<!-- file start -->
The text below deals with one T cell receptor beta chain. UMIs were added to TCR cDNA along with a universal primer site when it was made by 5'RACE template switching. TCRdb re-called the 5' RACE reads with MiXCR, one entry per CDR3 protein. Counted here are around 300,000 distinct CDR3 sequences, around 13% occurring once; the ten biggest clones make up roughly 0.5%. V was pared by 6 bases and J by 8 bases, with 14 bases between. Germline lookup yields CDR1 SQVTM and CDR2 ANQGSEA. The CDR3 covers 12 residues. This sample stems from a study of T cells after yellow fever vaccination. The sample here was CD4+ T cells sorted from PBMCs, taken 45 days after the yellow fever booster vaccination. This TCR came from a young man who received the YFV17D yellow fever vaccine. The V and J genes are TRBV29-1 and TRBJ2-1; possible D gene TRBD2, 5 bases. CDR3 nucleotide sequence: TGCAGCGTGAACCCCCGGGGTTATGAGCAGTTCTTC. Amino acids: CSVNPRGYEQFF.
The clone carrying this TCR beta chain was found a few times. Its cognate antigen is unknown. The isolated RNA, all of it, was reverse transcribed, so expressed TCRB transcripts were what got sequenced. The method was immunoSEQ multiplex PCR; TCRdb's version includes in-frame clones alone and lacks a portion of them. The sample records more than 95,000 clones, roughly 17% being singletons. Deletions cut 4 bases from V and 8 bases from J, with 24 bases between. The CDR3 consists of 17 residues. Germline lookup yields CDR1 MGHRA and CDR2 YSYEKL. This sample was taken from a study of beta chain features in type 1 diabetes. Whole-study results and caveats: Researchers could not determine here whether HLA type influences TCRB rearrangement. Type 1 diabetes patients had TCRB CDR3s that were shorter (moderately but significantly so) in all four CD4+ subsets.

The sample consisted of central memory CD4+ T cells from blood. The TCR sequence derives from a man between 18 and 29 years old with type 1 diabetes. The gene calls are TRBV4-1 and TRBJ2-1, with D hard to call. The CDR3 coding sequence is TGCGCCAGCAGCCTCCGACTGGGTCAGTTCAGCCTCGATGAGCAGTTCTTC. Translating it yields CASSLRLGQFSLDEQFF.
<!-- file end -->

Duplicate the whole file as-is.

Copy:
The text below deals with one T cell receptor beta chain. UMIs were added to TCR cDNA along with a universal primer site when it was made by 5'RACE template switching. TCRdb re-called the 5' RACE reads with MiXCR, one entry per CDR3 protein. Counted here are around 300,000 distinct CDR3 sequences, around 13% occurring once; the ten biggest clones make up roughly 0.5%. V was pared by 6 bases and J by 8 bases, with 14 bases between. Germline lookup yields CDR1 SQVTM and CDR2 ANQGSEA. The CDR3 covers 12 residues. This sample stems from a study of T cells after yellow fever vaccination. The sample here was CD4+ T cells sorted from PBMCs, taken 45 days after the yellow fever booster vaccination. This TCR came from a young man who received the YFV17D yellow fever vaccine. The V and J genes are TRBV29-1 and TRBJ2-1; possible D gene TRBD2, 5 bases. CDR3 nucleotide sequence: TGCAGCGTGAACCCCCGGGGTTATGAGCAGTTCTTC. Amino acids: CSVNPRGYEQFF.
The clone carrying this TCR beta chain was found a few times. Its cognate antigen is unknown. The isolated RNA, all of it, was reverse transcribed, so expressed TCRB transcripts were what got sequenced. The method was immunoSEQ multiplex PCR; TCRdb's version includes in-frame clones alone and lacks a portion of them. The sample records more than 95,000 clones, roughly 17% being singletons. Deletions cut 4 bases from V and 8 bases from J, with 24 bases between. The CDR3 consists of 17 residues. Germline lookup yields CDR1 MGHRA and CDR2 YSYEKL. This sample was taken from a study of beta chain features in type 1 diabetes. Whole-study results and caveats: Researchers could not determine here whether HLA type influences TCRB rearrangement. Type 1 diabetes patients had TCRB CDR3s that were shorter (moderately but significantly so) in all four CD4+ subsets.

The sample consisted of central memory CD4+ T cells from blood. The TCR sequence derives from a man between 18 and 29 years old with type 1 diabetes. The gene calls are TRBV4-1 and TRBJ2-1, with D hard to call. The CDR3 coding sequence is TGCGCCAGCAGCCTCCGACTGGGTCAGTTCAGCCTCGATGAGCAGTTCTTC. Translating it yields CASSLRLGQFSLDEQFF.